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Sunday, July 27, 2014

The Other Side of the Hill

I may have mentioned this before, but Cuenca is so named, due to it resting (at least partially) in a bowl of mountain ranges that surround the city. (The Spanish word for bowl is el cuenco.) This particular situation makes the central part of Cuenca (el Centro) seem like it is the be all and end all of the city, which is just an illusion. That would be like equating Central Park to the entire island of Manhattan, downtown Vancouver as the city itself or Prince Edward Island as the Maritimes.

The steps BEFORE the steps!
This fact is very easy to forget, as the soaring peaks of the Andes cut your line of view and you forget about all the barrios (neighbourhoods) beyond the hills.

In preparation for our hike up Machu Picchu, we've started getting back in to taking long walks which invariably lead us to the outskirts of el Centro. Yesterday, as we've done a few times in the past, we hiked up to Mirador Turi, a charming little church on one of the lower surrounding hills. Now, be that as it may you must, walk through half the city, climb a steep set of stairs and cross a highway just to get to the starting point of the hike up the 439 stairs that lead to a church and the village that surrounds it. (But this certainly isn't an 18km, 9 hour hike that we'll be attempting in Peru. Did I mention we hike like that for five days???)  Anyhow, usually when you get to the top of the stairs, you turn and admire the stunning view of the heart of the city, perhaps enjoy some of the local cuisine, admire the church, if it's opened and then truck back down the stairs and head home. But this, we did not do.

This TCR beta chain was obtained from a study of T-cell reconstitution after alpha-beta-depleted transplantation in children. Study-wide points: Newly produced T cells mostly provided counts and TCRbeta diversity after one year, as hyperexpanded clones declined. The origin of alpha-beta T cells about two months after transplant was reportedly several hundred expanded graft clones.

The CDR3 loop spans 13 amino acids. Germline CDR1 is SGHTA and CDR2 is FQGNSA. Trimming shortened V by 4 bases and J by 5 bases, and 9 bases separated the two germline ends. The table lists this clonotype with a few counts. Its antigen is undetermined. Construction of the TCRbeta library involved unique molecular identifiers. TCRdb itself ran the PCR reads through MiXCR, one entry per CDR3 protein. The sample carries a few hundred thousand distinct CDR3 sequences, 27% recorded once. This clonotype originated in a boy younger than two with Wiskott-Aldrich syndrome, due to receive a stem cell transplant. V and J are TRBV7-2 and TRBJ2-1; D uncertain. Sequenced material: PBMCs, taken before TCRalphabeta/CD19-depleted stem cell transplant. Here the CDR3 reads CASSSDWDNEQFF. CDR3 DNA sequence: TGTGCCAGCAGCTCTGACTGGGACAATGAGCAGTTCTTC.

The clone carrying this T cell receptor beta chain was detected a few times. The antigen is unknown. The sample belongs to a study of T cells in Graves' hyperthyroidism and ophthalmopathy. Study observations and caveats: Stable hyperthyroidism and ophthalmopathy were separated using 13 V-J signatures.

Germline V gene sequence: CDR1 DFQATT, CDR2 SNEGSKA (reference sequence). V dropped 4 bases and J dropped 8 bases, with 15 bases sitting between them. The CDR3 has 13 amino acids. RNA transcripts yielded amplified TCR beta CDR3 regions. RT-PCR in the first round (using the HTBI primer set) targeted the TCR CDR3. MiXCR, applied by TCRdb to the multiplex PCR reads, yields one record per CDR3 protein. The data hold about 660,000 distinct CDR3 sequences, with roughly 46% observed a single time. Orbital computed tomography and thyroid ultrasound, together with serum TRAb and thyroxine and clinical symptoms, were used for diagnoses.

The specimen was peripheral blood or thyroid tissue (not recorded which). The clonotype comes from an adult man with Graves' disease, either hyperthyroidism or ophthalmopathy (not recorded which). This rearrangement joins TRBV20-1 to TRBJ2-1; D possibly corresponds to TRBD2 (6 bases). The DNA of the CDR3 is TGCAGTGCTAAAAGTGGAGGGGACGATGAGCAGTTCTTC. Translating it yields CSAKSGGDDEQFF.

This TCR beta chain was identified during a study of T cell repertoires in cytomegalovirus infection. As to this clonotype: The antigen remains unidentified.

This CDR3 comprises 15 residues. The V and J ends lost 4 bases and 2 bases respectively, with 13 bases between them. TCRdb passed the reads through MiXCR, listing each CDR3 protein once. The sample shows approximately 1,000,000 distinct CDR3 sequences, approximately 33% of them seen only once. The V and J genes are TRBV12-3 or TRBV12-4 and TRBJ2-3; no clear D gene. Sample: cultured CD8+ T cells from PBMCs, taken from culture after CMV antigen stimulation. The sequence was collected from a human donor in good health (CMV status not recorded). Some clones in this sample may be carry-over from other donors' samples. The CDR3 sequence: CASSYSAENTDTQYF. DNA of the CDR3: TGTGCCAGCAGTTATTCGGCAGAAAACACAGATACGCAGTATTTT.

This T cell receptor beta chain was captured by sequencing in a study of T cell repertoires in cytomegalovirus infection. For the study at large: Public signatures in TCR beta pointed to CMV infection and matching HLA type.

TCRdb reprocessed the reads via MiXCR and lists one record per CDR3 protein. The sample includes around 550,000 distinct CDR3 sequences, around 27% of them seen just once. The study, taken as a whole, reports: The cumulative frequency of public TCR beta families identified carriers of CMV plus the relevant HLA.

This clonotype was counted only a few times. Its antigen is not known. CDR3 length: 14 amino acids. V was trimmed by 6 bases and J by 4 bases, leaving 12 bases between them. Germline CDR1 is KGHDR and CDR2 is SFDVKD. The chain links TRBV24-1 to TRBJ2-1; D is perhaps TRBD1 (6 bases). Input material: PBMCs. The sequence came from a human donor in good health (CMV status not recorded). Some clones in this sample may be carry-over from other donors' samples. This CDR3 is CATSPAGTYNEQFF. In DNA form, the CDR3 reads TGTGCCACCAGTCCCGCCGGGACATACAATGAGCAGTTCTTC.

Mirdor Turi
As we wandered the small road that surrounds the church, we noticed a small road down the back side of the hill and seeing what seemed to be a rather bucolic view decided to follow the road wherever it might lead. While still within the city limits (or so we believe) we encountered cows (vacas), horses (caballos) and even sheep (ovejas) including a very new lamb. (So sweet.)

We also noticed that the dogs were very mellow here. They were enjoying their sueñacita ( meaning "little dream", not siesta, as in Mexico). Not a single one barked at us and very few even bothered to lift their heads. We were the only gringos on that side of the mountain and our visit was met with cautious welcome. (Head nods, but very few vocal greetings, despite our offer of "Buenas tardes" (good afternoon).
View of El Centro
Surrounding hills
 Needless to say it was a very lovely day and we enjoyed the "stroll". We aim to repeat the experience climbing other hills and discovering the little communities that make up Cuenca in the upcoming days and months. That's one of the beautiful things here, you never know what's around the next bend or hiding in plain site. It's truly a place of wonder and discovery.

Stayed tuned to hear about our first Cuencano fiesta. (Sin fotos or without photos)

Thursday, July 10, 2014

Ecuadorian Happiness...a theory